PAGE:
“Ninety nine percent of all failures come from people who have a habit of making excuses.” -George Washington Carver-
Excuses are harmful because they prevent one from succeeding. When we make excuses and repeat them often enough, they become a belief. The belief then becomes a self-fulfilling prophecy. You have the right to make excuses, but excuses won’t produce results. If you are someone who is a habitual excuse maker, it might be a good idea to ask yourself why you deliberately choose to be less than truthful. Excuses only SOUNDS rational to you. To those who expects the best out of you, it is lousy excuses, not reasons. You'll always come out with lame excuses to help you rationalize in your own mind, for not doing or achieving something that you’re suppose to achieve or do.
Everyone can make excuses and has a reason for not getting things done. Despite all the excuses a person could give, those people who really shine in whatever they do, won't make excuses. Sure, things get tough every once in a while; these people don't feel any less overwhelmed, but in the end they get things done. The habit of constantly making excuses for oneself can have multiple impacts, ranging from laughingly being referred to as undependable to being considered overly defensive and paranoid. You may be strong, forthright and well-respected in all other aspects of your professional, personal and family life, but if you're always covering up your shortcomings with excuses, some kind of negative reputation is bound to develop.
The solution lies entirely within your own control. It's time to break the habit of making excuses. When you make excuses all the time, you're perceived as a man who is overly defensive and not dependable. It's time to make a change.
1. Realize that your success or failure depends on you. It depends on the choices you make and also on your attitude. Resolve to start accepting responsibility today. Don't find an excuse, find a way.
2. Beware of rationalization. We make excuses to hide behavior we are ashamed of. Rationalization is the process of trying to hide shameful conduct from ourselves. This is dangerous because we become unaware of what we are doing.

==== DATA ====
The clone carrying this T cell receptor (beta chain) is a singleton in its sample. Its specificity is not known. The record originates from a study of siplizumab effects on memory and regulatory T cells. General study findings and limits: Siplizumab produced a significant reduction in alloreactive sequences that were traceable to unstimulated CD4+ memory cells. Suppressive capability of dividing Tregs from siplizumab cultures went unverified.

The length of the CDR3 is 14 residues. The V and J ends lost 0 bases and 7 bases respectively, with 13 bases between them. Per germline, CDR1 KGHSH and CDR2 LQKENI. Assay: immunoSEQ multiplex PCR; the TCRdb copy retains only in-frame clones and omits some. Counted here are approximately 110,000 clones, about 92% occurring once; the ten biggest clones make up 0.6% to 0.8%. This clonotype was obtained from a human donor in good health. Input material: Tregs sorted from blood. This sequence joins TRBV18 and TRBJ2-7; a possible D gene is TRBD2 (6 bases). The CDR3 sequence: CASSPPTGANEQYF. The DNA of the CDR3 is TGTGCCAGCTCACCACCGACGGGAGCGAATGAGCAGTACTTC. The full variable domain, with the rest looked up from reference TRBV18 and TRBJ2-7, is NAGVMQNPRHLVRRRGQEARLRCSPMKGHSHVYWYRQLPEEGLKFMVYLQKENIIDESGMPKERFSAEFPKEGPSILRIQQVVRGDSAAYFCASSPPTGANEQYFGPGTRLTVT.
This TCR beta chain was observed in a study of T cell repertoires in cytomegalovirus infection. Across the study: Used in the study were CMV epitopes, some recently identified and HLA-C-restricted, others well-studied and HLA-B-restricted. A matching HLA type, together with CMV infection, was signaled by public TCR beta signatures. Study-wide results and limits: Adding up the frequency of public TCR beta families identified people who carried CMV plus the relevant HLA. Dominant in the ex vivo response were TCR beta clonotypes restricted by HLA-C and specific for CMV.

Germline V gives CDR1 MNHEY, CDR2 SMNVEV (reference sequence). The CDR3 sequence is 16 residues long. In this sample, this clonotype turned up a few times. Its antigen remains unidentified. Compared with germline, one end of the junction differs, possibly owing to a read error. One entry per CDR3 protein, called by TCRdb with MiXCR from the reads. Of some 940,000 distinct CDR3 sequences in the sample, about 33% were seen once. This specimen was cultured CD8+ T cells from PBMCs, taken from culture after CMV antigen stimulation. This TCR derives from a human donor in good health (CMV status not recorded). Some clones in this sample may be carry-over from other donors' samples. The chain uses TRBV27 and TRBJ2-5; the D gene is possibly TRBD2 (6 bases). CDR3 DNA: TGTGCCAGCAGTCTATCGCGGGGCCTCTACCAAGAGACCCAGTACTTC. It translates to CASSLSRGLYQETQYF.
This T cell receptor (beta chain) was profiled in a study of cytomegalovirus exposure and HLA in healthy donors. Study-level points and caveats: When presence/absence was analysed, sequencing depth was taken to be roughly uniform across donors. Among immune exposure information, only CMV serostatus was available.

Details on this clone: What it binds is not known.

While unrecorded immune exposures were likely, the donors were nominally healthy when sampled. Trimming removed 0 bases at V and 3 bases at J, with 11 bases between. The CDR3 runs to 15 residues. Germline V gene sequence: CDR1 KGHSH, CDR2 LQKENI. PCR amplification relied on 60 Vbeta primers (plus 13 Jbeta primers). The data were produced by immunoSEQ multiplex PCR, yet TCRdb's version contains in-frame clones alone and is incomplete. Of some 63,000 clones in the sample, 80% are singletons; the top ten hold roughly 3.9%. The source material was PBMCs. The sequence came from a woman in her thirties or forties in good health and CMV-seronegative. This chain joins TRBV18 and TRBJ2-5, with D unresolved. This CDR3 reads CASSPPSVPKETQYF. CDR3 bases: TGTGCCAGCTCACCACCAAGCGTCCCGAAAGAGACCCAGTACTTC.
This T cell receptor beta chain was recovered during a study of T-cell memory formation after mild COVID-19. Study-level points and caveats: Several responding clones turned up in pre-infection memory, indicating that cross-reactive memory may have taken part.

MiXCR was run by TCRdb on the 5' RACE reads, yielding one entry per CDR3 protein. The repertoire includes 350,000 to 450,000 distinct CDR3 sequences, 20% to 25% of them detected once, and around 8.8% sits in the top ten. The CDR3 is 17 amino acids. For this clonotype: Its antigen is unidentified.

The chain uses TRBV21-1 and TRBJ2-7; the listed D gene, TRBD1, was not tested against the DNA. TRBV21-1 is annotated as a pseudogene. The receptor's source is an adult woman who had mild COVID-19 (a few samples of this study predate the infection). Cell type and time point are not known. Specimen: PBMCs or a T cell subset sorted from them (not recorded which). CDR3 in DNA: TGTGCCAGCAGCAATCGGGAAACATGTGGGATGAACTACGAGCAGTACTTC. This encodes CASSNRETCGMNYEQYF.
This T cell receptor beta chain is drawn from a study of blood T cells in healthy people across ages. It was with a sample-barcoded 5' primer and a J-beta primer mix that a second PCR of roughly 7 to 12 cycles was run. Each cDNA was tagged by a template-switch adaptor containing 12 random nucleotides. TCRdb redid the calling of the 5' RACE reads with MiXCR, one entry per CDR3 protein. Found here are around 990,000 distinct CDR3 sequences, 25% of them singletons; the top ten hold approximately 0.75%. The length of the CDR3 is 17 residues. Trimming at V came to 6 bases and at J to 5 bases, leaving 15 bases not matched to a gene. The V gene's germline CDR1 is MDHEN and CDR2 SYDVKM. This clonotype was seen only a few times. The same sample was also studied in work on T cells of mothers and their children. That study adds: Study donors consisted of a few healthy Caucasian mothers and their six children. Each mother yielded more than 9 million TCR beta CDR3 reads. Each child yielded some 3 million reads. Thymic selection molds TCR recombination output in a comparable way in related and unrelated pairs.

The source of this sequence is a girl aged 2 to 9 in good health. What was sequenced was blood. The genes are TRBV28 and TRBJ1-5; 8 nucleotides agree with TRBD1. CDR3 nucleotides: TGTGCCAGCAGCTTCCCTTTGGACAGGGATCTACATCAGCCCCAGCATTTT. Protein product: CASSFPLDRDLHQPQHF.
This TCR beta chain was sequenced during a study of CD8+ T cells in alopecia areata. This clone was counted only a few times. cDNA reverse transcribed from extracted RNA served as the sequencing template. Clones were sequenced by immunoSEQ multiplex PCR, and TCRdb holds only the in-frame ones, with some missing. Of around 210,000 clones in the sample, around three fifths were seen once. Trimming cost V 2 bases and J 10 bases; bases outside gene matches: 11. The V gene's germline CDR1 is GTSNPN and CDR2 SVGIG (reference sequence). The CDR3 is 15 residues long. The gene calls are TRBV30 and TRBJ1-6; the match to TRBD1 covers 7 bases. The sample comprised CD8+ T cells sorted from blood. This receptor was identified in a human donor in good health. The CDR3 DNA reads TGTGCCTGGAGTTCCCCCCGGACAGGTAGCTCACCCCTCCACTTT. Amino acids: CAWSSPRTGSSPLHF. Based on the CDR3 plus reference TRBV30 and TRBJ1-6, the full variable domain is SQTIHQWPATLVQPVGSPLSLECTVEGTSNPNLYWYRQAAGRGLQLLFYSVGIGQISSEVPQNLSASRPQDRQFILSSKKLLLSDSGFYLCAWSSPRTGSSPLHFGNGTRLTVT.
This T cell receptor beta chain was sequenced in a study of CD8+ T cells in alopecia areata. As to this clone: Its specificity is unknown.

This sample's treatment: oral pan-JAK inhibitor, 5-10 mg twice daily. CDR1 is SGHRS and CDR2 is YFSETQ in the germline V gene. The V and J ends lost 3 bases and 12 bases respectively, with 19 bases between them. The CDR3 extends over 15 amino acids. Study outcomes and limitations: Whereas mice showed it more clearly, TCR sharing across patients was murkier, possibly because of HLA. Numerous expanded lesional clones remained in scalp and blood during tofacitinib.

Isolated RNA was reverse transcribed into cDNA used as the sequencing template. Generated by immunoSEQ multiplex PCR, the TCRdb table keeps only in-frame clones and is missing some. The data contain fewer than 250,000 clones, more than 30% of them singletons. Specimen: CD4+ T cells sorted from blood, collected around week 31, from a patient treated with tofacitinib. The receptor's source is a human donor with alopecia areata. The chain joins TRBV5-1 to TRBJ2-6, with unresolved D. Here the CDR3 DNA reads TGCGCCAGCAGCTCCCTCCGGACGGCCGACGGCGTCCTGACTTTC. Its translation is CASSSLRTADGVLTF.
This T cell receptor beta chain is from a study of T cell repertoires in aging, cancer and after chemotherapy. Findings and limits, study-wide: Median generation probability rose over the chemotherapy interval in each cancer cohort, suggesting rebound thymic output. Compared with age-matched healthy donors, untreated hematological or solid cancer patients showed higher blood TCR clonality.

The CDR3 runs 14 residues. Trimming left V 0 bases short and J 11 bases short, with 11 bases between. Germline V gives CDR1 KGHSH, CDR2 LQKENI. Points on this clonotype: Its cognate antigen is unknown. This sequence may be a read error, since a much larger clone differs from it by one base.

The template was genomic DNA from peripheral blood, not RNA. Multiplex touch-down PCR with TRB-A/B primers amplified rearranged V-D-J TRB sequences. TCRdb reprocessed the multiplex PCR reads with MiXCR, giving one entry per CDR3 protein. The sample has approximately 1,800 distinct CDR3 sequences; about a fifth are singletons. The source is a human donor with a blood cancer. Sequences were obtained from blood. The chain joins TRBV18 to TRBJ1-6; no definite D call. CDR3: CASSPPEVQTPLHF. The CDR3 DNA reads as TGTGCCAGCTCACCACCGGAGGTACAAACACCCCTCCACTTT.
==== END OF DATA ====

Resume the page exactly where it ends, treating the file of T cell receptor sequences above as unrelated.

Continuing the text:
3. Stop and examine your progress from time to time. Compare where you are now with where you would like to be. If you've realized there's a large gap in between, don't make excuses but make plans and take corrective action.
4. When you make a mistake, accept responsibility; learn from it; and don't repeat it. Use your time for discovering solutions instead of inventing excuses.
5. Prioritize your activities. It’s very tempting to put off tasks that may not seem particularly important, so set up a priority system for completing tasks.
6. Make a conscious effort to avoid excuses. Anytime you hear yourself starting to make an excuse for not staying on task, stop and take a minute to think if you’re really justified in putting tasks off until later.
Excuses are just like desires, both come from within, but the difference between them is huge. Desire will drive you toward your goals, while excuses pull you from your goals. The only reason for not reaching them is YOU. Desire and commitment are the keys to elimination excuses. If your commitment is lacking, you’ll make up excuses to justify failure. When you are truly committed to achieve something, you’ll never give up and never give excuses for whatever reason. Responsibility breeds competence and power. By living up to our promises and obligations, we win the trust of others. Once we are seen as trustworthy, people will willingly work with us, for our mutual gain. Making excuses can put the brakes on our progress, while accepting responsibility can lead us to the top.